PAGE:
People perceive fairness differently.
I like to ask at the beginning of a mediation what people would like to get out of the mediation session. Many answer that they would like a fair settlement. I am always interested in this response. What does it really mean?
I have observed that fairness is perceived differently by different people.
Attorneys, who often drive the negotiation, more often than not base their perceptions of fairness on what they have learned about the law, what the cases or statutes say should lead to a fair outcome.
This is not surprising for one with a legal background, but that’s not always they way others perceive fairness.
I often mediate “partition” lawsuits. They are disputes between co-owners on how to divide up the net value of real property that one or more no longer wants to own with the other or others. In these cases, I see “fairness” expressed differently, often by cultural groups of which I am not a part. (I risk making generalizations here, and that is not my intent, and so apologize in advance, just in case. The following are only examples of actual mediations among families of different backgrounds.)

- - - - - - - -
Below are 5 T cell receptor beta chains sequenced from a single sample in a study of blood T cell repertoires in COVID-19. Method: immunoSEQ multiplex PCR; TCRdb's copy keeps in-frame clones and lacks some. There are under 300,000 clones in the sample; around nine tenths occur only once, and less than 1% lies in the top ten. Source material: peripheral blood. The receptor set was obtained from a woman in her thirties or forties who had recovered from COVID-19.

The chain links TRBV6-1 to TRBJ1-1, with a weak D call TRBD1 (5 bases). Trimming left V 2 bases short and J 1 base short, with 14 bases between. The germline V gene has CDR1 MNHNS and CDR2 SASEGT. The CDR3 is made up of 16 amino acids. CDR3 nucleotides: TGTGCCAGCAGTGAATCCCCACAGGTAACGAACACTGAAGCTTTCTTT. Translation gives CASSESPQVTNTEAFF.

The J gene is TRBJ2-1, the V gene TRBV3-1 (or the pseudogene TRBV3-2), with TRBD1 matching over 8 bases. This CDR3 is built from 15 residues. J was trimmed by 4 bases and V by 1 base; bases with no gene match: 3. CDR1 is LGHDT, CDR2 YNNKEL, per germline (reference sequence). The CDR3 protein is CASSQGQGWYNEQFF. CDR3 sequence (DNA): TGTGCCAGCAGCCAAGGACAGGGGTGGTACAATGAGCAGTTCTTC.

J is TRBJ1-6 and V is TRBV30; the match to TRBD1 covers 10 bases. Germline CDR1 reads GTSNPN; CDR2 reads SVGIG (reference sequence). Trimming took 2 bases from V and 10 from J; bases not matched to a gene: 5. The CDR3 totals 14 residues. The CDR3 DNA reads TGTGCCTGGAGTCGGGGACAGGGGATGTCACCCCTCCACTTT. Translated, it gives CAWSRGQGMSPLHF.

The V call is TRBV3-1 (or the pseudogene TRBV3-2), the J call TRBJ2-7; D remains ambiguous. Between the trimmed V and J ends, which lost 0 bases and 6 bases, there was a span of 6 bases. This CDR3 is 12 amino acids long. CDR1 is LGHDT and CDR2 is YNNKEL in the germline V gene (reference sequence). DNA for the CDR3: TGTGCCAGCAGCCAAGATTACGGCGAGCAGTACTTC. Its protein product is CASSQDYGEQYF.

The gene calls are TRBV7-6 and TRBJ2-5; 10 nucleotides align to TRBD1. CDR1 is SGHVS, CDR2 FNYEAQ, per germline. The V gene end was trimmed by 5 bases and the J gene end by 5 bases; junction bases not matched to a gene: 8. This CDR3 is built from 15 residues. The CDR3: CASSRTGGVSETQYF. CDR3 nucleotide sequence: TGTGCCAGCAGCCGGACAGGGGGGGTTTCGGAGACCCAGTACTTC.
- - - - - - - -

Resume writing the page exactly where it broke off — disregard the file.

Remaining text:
In one partition case, a large Southeast Asian family lived together, maybe 12 or 13 people altogether. They all believed they owned the home although only one person was on title. One of the residents wanted to be apportioned a greater amount of the net value of the property after the contemplated sale, because of her contributions to the family: she would leave work early each day to come home and make dinner for all of the rest of the family. Consequently, her view of fairness related to the relative value of what people contributed to the family not necessarily to the property.
In another partition case where the co-owners shared an Hispanic or Latino background, fairness was measured among them by which family member needed the money the most from the property.
In yet another family from yet another cultural group in Los Angeles, the question of who would buy out whom (and therefore continue to own the property) was answered by which person was more responsible than, and generous to, other family members, i.e., who was still willing to house and take care of an elder in the family.
Ultimately, as I say in mediation, I believe that fairness is defined by the parties themselves: it is whatever they agree is fair, whatever ultimately works for them.
Consequently, these examples help show disputants and even lawyers that the outcome may be fair even if not exactly what the law otherwise would provide, and that mediation is a tool to give value for the individuals’ differing views of fairness.